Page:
grace that comes to us in the lives of our children comes to us as
a surprise, often in the delightfully unexpected moments: wrestling
on the floor, working on the lawn, playing Uno, preparing a meal together,
etc. The notion of “quality time” with our children ignores the fact
that God’s grace is not subject to efficient programming.
Second, let us consider
the traditional role of the father as protector. This is an aspect
of fatherhood borne through our genes across the millennia from more
primal times when their size and strength made men natural protectors.
Even if our modern culture has lessened a family’s reliance on the
power and strength of a male, it remains a part of the cultural role
with which we have been raised. Again, this is not necessarily a bad
thing. It is a great gift to our children to offer them a sense of
protection and stability, to reassure them that their home is, indeed,
both physically and emotionally, a “safe” place. But our role as protector
is in the end, I fear, illusory. Remember my story of the car wreck
at the beginning of this article.
The experience has forced
me to reassess my sense of myself as protector. It made me realize
that, in fact, I cannot truly protect them. I cannot promise them
that they will never be hurt or feel pain, loss or tragedy. I can
only promise them my attentiveness, my compassionate presence, my
commitment never to abandon them in their pain.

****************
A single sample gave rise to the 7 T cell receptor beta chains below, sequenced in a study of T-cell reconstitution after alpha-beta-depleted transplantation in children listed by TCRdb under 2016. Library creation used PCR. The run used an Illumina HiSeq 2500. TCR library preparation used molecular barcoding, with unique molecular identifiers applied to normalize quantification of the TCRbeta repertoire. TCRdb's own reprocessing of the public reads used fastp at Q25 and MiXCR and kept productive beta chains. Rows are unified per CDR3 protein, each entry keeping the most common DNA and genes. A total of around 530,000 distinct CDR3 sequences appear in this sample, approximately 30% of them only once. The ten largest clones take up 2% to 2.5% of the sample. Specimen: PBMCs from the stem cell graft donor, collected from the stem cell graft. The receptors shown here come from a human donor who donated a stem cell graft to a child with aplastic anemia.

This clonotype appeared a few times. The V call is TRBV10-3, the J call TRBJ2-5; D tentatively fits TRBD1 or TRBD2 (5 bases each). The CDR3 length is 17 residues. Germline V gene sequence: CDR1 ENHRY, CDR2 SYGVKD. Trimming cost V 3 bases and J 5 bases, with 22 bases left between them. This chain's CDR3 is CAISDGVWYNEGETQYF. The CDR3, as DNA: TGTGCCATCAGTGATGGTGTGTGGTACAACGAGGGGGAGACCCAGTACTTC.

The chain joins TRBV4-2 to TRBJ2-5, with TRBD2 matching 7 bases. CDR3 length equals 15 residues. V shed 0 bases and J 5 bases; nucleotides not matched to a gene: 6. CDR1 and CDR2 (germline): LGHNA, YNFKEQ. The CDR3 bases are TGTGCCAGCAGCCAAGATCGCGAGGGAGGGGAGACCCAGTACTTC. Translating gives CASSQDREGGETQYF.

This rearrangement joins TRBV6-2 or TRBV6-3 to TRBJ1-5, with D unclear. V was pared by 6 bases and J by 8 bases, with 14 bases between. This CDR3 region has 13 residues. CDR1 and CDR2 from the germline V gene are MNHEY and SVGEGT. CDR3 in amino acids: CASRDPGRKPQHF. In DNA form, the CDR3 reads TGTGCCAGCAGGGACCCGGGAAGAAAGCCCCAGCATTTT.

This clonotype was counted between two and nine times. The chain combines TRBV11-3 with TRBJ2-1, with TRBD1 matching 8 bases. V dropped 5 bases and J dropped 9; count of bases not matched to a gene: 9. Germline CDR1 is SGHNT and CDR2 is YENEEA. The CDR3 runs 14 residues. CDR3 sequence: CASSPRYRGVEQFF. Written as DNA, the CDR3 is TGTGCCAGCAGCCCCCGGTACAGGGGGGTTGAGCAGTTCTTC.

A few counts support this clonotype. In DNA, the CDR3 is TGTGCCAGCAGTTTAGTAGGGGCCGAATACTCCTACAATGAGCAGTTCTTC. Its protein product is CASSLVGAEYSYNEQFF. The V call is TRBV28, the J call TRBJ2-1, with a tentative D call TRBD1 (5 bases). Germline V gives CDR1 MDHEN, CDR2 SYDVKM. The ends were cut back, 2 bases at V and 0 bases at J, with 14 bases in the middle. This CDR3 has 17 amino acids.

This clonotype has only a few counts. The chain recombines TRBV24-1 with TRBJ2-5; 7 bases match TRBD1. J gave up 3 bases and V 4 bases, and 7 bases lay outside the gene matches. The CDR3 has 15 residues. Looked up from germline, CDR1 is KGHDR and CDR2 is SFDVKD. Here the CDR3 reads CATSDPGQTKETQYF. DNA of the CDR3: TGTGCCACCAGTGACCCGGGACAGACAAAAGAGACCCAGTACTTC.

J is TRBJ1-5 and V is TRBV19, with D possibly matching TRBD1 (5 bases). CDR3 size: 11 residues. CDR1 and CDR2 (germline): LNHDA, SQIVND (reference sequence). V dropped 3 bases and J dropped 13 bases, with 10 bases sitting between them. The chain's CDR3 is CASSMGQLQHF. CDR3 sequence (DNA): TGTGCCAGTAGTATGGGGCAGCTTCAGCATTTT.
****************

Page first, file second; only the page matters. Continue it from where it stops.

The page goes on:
Indeed, this is all
God promises any of us, and to embrace this as a parent is to accept
a humble role as an instrument of God’s compassionate presence. Abandoning
the role of protector became an invitation for me to enter into the
rhythm of the paschal mystery, dying to the presumption that I have
any real control over the ultimate destiny of my children.
Finally, I believe that
mentoring our children is less about the advice we give than about
the example we set. I am reminded of the injunction often attributed
to St. Francis of Assisi, “Always preach the word of God—by words
From the point of view
of our calling our children to become mature Christians, no aspect
of this modeling is more important than our attitudes about prayer
and our relationship to God. I believe that one of the most important
things I can model for my children is a willingness to talk freely
and easily about my faith and the way in which prayer is integrated
into my daily life.
Diana and I work very
hard to make prayer integral to our family by: a) saying a prayer